For months, many African governments have struggled to secure vaccines in a system in which rich countries occupy most of the place, focusing on global inequalities. But as campaigns begin to unfold across the continent, a persistent problem of mistrust is coming to the fore.
The reasons vary. In South Africa, distrust of the crunchy and overburdened public health system and the government that manages it is deep. However, the skepticism that people’s lives here really matter to foreign companies and countries that are behind most of the COVID-19 research, concerns rooted in a long history of inequality.
Some fears “have roots in colonialism, oppression and exploitation that can be easily removed in situations like this, especially when it comes to global vaccine inequality, where some countries have been able to buy a disproportionate number of vaccines.” , says Indira. Govender, doctor and health activist in South Africa.
Hesitation can mean a longer path to herd immunity and a slower economic recovery in the middle of a second wave. But community health leaders say there is a window to help address issues, provide information, and cure mistrust.
“We have the tools. We just need to turn them on, ”says Tunji Funsho of Rotary International.
Lagos, Nigeria; and Johannesburg
Ahmad Mansur has decided. The vaccines have not yet arrived in Nigeria, but Mr Mansur has decided that he will not receive any, nor his three young children.
In northern Kano State vaccines are said to cause problems and Mr Mansur believes these rumors. “Instead of being cured of a disease, you will end up getting something else,” says the pedicab driver.
Nearly 4,000 miles south, pediatric nurse Rich Sicina is treating patients with COVID-19 at a hospital near Johannesburg. He grew up in the shadow of a pandemic, HIV / AIDS, and is now fighting on the front lines of another. But he also suspects. How can a vaccine developed in such a short time be safe or effective, one wonders, and how can South Africans be sure that Western pharmaceutical companies have their best interests at heart?
For months, many African governments have struggled to get vaccines in a system where rich countries occupy the lion’s share, focusing on global inequalities. For most of the region, this challenge continues. But as campaigns begin to unfold across the continent, a persistent problem of mistrust comes to the fore.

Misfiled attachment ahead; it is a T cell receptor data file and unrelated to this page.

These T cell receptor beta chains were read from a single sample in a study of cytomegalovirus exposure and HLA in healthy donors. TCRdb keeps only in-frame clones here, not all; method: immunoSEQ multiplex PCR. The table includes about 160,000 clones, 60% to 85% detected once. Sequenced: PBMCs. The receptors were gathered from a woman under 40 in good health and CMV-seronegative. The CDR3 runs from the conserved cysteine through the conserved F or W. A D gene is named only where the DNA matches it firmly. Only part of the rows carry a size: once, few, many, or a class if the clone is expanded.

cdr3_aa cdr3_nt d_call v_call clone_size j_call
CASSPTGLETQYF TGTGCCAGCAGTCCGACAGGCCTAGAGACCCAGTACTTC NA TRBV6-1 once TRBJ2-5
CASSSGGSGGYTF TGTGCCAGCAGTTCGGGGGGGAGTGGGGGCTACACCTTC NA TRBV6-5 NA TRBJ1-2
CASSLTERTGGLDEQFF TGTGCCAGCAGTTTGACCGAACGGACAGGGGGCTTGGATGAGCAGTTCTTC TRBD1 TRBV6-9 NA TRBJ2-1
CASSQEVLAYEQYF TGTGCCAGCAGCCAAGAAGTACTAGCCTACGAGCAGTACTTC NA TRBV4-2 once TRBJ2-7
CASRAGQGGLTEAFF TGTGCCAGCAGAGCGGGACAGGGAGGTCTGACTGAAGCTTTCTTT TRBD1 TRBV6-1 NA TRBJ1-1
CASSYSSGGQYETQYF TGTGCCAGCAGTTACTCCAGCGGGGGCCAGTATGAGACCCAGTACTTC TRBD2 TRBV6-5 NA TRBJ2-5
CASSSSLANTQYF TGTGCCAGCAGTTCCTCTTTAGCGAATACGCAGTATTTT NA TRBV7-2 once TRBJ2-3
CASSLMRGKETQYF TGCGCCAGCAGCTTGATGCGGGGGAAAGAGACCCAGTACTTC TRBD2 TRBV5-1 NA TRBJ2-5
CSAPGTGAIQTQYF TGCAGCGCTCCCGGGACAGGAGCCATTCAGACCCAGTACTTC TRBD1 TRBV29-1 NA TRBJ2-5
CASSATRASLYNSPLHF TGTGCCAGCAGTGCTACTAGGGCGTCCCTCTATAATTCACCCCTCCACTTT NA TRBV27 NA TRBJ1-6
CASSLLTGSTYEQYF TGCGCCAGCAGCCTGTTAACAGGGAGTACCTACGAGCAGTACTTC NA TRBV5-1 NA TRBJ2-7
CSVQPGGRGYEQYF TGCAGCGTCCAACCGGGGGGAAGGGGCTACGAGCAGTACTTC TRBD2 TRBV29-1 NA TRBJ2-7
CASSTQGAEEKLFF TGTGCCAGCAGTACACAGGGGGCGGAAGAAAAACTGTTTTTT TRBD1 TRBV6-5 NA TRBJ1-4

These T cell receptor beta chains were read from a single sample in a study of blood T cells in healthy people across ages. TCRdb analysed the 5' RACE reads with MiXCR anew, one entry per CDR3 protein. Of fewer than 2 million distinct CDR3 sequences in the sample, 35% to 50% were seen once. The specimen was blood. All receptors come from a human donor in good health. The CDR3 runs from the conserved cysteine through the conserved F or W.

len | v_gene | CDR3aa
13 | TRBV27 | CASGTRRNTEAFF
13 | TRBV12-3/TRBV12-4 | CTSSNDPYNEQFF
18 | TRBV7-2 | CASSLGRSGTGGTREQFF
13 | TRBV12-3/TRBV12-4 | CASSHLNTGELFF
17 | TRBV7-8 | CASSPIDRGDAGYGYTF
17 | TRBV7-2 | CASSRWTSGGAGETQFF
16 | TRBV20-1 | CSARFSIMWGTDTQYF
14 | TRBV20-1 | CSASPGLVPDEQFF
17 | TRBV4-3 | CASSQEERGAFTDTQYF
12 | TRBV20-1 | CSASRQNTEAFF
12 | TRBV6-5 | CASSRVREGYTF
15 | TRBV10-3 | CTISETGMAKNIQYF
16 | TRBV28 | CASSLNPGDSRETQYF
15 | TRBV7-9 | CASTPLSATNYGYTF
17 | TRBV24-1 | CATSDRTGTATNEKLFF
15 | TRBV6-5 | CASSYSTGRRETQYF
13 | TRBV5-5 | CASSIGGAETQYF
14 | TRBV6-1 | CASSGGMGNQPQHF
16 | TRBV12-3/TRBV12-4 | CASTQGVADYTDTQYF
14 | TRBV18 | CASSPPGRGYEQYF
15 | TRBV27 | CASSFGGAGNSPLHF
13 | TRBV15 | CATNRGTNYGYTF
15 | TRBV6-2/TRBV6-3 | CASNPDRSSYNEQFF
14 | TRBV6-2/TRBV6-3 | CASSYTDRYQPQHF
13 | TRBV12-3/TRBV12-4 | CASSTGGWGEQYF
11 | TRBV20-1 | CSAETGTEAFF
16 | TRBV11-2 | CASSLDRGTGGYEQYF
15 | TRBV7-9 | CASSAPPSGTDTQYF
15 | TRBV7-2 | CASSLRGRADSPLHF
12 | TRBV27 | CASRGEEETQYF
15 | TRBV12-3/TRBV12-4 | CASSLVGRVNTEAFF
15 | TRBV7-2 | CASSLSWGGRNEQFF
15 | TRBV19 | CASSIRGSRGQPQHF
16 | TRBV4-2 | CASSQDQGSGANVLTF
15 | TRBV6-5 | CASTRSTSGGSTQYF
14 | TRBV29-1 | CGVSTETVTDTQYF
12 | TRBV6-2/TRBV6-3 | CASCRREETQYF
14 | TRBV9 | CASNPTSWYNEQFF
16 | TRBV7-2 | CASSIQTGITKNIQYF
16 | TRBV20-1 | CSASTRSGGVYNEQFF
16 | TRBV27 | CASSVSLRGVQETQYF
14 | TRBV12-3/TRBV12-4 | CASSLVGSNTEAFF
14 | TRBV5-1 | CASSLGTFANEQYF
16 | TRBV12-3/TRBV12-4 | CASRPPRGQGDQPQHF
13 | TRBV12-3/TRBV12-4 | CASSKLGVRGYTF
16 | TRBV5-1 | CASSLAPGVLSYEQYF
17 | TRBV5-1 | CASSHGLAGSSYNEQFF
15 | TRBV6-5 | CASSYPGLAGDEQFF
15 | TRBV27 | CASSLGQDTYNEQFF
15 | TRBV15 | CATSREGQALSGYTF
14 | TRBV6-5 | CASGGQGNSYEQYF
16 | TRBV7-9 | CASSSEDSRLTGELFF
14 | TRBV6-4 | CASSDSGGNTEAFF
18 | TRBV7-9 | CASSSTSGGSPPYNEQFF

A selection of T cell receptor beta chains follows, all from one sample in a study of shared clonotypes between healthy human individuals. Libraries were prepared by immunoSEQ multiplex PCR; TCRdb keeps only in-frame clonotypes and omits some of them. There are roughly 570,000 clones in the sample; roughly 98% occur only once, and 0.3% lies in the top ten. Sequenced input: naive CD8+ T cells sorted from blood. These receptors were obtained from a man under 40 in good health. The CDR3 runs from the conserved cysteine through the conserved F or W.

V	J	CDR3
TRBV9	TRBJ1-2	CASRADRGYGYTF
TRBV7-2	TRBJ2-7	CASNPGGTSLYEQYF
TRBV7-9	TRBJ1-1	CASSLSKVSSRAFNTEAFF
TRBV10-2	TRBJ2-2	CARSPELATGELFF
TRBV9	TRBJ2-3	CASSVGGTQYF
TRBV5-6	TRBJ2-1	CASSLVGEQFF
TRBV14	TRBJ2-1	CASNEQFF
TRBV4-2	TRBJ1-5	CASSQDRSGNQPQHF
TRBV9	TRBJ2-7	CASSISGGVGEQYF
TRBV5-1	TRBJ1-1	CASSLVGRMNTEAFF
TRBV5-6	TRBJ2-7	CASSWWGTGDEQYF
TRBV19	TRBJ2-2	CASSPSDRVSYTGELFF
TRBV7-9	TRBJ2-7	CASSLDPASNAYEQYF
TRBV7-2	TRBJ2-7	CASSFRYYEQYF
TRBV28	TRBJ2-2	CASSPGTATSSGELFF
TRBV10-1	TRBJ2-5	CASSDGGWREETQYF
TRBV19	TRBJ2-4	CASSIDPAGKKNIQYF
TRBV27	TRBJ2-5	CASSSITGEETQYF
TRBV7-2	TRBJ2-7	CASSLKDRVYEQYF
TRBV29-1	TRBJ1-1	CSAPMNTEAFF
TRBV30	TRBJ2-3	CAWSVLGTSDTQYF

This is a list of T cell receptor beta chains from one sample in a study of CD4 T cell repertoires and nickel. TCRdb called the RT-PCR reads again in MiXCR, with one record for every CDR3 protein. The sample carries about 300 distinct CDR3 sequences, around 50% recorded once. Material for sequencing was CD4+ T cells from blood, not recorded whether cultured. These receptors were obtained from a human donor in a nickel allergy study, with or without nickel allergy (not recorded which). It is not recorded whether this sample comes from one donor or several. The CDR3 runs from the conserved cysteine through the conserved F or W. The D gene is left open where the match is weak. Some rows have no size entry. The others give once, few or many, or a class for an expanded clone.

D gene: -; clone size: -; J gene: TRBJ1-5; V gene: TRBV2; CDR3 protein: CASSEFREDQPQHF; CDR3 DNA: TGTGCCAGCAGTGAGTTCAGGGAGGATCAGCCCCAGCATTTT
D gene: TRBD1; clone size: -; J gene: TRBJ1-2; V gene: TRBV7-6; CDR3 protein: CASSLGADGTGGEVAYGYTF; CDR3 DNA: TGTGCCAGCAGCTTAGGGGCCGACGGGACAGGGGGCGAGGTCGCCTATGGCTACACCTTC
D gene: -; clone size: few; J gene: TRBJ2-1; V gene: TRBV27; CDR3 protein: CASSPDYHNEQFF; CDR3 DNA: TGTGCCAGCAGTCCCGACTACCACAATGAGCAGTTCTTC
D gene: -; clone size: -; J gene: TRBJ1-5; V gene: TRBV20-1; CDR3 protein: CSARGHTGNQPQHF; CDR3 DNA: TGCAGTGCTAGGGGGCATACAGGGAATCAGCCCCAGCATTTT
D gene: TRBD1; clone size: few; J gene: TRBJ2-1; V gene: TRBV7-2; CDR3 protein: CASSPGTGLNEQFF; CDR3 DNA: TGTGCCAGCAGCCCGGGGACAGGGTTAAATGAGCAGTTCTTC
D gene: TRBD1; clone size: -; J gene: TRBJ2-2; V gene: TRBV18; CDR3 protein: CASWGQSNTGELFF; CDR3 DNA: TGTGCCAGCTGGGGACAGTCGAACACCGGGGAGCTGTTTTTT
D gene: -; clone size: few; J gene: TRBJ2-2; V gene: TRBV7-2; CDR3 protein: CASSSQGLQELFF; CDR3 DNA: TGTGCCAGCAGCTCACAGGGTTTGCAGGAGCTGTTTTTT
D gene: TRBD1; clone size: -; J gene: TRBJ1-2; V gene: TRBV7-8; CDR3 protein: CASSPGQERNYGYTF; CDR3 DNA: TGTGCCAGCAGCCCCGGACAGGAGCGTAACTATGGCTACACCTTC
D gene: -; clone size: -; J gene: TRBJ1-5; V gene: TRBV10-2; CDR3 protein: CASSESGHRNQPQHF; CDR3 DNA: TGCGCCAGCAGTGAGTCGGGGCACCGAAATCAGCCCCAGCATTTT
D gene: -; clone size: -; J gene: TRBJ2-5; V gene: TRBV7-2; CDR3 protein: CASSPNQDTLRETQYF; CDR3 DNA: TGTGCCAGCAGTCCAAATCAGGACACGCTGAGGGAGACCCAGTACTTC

The reasons vary. In South Africa, distrust of the crunchy and overburdened public health system and the government that manages it is deep. However, the skepticism that people’s lives here really matter to foreign companies and countries that are behind most of the COVID-19 research, concerns rooted in a long history of inequality. And the continent’s lower death toll, compared to many other regions, has given many Africans a false sense of immunity, doctors say.
As of December, about a quarter of Africans surveyed considered vaccines unsafe, according to the African Centers for Disease Control and Prevention. A recent Ipsos survey found that only 61% of South Africans would get a vaccine, inferior to any of the other 14 countries surveyed, with the exception of France and Russia.
Hesitation can mean a longer path to herd immunity and a slower economic recovery in the middle of a second wave. But community health leaders say there is a window to help address issues, provide information, and cure mistrust. In particular, they argue, strong recruitment of local leaders is critical to promoting acceptance.
Across Africa, conspiracy theories about vaccines were popular even before COVID-19. Long-running gossip in parts of Nigeria, for example, claims that the shootings make people sterile or contain surveillance chips. In Ghana, Ebola vaccine trials stopped in 2015 due to rumors that scientists planned to infect people with the disease.
With COVID-19, new conspiracy theories have grown headlong. At the beginning of the outbreak, many WhatsApp users sent with dizzying allegations that COVID-19 was manufactured in a Chinese laboratory or that radiation from 5G Internet towers caused the disease.
Some fears “are rooted in colonialism, oppression and exploitation that can be easily shaken in situations like this, especially when it comes to global vaccine inequality, where some countries have been able to acquire a disproportionate number of vaccines. “and others are left without, says Indira Govender, a doctor and health activist in South Africa. “This plays with people’s fears about Western colonialism and Western medicine.”